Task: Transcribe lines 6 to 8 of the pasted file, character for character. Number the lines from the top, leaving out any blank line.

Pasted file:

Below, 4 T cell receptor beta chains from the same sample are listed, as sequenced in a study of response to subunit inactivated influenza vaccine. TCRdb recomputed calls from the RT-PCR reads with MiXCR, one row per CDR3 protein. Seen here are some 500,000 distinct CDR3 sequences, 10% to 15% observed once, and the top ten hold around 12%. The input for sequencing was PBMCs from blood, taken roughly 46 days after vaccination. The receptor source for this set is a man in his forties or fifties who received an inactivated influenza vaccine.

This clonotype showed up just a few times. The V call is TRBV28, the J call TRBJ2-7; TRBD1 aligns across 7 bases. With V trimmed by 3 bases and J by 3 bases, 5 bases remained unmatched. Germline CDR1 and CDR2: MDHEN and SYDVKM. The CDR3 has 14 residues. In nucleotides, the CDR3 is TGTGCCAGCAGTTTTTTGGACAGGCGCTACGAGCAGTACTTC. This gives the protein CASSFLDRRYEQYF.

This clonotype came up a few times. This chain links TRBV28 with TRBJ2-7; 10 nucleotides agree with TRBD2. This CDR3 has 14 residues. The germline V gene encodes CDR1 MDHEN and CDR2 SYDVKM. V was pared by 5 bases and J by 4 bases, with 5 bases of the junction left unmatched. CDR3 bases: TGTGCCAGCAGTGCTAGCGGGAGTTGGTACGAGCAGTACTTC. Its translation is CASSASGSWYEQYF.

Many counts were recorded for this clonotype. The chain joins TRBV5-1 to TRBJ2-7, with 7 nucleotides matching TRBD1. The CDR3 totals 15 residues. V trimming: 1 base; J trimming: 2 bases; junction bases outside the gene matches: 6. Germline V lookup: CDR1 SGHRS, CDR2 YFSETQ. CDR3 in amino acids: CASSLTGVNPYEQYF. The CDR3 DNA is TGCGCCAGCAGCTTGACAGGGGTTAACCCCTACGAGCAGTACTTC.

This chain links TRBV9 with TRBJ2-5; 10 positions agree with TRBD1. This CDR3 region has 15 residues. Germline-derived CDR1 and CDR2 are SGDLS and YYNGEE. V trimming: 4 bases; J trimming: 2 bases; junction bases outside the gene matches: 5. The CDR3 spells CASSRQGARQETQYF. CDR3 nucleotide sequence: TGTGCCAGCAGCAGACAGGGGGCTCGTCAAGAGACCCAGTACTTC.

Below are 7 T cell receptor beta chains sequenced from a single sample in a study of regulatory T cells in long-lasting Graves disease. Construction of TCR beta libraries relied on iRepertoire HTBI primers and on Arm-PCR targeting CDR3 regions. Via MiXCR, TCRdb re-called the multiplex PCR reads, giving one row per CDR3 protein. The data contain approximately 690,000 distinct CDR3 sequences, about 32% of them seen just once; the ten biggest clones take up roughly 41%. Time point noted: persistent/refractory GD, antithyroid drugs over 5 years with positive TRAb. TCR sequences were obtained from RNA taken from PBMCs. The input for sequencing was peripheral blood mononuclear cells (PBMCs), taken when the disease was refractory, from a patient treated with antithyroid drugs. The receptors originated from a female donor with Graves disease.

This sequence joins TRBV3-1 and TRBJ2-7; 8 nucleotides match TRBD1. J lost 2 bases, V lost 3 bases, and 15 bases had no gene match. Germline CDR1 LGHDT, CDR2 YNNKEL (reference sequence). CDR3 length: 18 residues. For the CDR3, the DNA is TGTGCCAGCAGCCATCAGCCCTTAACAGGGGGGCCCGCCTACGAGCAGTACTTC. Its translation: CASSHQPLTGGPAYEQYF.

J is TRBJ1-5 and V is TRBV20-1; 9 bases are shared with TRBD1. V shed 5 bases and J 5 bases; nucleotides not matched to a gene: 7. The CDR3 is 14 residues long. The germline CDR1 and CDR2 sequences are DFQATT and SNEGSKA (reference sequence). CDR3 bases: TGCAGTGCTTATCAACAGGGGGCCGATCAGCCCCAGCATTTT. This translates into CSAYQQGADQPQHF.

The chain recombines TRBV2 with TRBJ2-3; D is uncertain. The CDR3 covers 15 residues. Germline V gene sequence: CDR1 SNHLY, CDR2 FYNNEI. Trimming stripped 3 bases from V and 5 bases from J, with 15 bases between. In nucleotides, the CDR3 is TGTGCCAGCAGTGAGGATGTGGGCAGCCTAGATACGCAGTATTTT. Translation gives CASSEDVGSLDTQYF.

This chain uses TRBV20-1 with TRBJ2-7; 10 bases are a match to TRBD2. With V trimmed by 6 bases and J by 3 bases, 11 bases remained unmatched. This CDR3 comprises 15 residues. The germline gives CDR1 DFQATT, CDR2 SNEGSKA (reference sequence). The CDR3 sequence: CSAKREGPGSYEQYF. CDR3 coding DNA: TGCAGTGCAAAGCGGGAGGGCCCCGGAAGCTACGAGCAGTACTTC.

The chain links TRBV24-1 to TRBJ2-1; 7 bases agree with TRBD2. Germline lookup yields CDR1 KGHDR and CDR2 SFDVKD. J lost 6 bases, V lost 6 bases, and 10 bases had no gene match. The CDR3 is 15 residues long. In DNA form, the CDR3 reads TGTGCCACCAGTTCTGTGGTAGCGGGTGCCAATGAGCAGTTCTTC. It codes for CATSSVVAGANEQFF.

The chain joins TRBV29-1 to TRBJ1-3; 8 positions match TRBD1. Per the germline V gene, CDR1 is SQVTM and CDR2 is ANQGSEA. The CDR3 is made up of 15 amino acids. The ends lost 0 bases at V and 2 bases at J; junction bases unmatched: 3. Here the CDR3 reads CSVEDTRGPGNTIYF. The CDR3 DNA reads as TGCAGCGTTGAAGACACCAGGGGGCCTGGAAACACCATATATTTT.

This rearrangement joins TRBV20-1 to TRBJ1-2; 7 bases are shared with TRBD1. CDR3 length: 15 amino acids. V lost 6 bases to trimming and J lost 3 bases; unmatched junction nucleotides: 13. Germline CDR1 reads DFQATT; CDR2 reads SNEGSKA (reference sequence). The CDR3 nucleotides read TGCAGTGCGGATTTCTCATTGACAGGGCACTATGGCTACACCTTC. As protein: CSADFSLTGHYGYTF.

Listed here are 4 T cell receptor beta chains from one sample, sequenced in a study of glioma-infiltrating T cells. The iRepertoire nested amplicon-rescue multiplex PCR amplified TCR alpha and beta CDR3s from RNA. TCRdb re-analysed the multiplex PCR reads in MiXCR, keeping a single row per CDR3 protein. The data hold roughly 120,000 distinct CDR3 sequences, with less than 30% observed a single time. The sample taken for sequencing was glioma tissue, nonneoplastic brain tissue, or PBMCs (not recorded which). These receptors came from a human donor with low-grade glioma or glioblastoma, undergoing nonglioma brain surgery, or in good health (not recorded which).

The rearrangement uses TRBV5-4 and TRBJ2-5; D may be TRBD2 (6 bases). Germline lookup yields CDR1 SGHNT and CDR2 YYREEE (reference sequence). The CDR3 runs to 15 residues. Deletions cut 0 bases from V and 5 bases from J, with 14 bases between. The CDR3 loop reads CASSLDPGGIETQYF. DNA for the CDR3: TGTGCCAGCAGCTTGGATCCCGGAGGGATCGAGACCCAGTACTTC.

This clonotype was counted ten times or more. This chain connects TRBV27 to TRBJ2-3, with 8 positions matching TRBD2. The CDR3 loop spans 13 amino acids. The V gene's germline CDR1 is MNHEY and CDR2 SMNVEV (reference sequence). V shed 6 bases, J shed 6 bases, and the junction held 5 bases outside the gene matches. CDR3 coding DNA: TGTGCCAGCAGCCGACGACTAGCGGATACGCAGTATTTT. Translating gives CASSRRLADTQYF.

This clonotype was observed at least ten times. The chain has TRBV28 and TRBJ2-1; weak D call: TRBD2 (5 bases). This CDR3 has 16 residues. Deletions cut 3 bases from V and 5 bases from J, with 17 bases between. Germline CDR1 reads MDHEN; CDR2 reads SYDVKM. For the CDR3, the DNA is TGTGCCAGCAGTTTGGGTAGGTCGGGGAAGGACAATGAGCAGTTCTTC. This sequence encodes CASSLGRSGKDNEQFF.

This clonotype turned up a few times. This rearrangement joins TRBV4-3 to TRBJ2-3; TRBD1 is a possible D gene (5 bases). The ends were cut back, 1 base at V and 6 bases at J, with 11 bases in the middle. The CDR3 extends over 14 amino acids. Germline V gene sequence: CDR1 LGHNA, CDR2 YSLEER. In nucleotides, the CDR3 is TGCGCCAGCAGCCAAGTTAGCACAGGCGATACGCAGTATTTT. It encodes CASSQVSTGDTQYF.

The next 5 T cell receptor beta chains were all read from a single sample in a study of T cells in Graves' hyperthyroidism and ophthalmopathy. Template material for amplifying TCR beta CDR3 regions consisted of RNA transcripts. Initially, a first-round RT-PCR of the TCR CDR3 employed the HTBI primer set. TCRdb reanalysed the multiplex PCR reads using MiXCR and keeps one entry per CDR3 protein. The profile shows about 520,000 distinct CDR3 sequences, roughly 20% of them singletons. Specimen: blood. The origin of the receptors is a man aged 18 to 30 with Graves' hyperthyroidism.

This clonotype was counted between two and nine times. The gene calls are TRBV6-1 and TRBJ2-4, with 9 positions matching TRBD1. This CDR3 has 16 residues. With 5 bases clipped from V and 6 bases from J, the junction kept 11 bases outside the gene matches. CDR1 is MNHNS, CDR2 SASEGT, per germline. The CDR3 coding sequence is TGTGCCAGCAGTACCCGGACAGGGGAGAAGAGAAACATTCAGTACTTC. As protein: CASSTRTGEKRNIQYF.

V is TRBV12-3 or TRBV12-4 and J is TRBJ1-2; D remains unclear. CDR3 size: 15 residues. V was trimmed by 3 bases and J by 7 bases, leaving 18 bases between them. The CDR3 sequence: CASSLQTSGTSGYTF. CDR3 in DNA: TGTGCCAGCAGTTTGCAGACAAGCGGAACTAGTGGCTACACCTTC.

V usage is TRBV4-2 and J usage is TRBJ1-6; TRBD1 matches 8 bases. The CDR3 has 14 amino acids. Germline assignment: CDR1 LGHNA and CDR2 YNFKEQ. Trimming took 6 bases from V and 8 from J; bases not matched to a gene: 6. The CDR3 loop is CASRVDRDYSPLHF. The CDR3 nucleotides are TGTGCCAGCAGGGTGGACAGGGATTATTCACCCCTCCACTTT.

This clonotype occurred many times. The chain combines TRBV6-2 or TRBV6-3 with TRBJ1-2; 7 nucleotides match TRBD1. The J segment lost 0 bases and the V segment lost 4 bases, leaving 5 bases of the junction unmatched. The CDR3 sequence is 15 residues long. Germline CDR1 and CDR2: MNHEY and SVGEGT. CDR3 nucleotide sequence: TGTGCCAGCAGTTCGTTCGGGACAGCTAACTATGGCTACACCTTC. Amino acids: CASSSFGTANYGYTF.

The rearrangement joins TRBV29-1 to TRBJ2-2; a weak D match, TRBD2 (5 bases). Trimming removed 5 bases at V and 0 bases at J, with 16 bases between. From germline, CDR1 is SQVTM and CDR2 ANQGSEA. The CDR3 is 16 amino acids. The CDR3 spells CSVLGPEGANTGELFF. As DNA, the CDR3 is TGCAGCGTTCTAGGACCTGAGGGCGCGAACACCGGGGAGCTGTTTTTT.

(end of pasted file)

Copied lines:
Below are 7 T cell receptor beta chains sequenced from a single sample in a study of regulatory T cells in long-lasting Graves disease. Construction of TCR beta libraries relied on iRepertoire HTBI primers and on Arm-PCR targeting CDR3 regions. Via MiXCR, TCRdb re-called the multiplex PCR reads, giving one row per CDR3 protein. The data contain approximately 690,000 distinct CDR3 sequences, about 32% of them seen just once; the ten biggest clones take up roughly 41%. Time point noted: persistent/refractory GD, antithyroid drugs over 5 years with positive TRAb. TCR sequences were obtained from RNA taken from PBMCs. The input for sequencing was peripheral blood mononuclear cells (PBMCs), taken when the disease was refractory, from a patient treated with antithyroid drugs. The receptors originated from a female donor with Graves disease.

This sequence joins TRBV3-1 and TRBJ2-7; 8 nucleotides match TRBD1. J lost 2 bases, V lost 3 bases, and 15 bases had no gene match. Germline CDR1 LGHDT, CDR2 YNNKEL (reference sequence). CDR3 length: 18 residues. For the CDR3, the DNA is TGTGCCAGCAGCCATCAGCCCTTAACAGGGGGGCCCGCCTACGAGCAGTACTTC. Its translation: CASSHQPLTGGPAYEQYF.

J is TRBJ1-5 and V is TRBV20-1; 9 bases are shared with TRBD1. V shed 5 bases and J 5 bases; nucleotides not matched to a gene: 7. The CDR3 is 14 residues long. The germline CDR1 and CDR2 sequences are DFQATT and SNEGSKA (reference sequence). CDR3 bases: TGCAGTGCTTATCAACAGGGGGCCGATCAGCCCCAGCATTTT. This translates into CSAYQQGADQPQHF.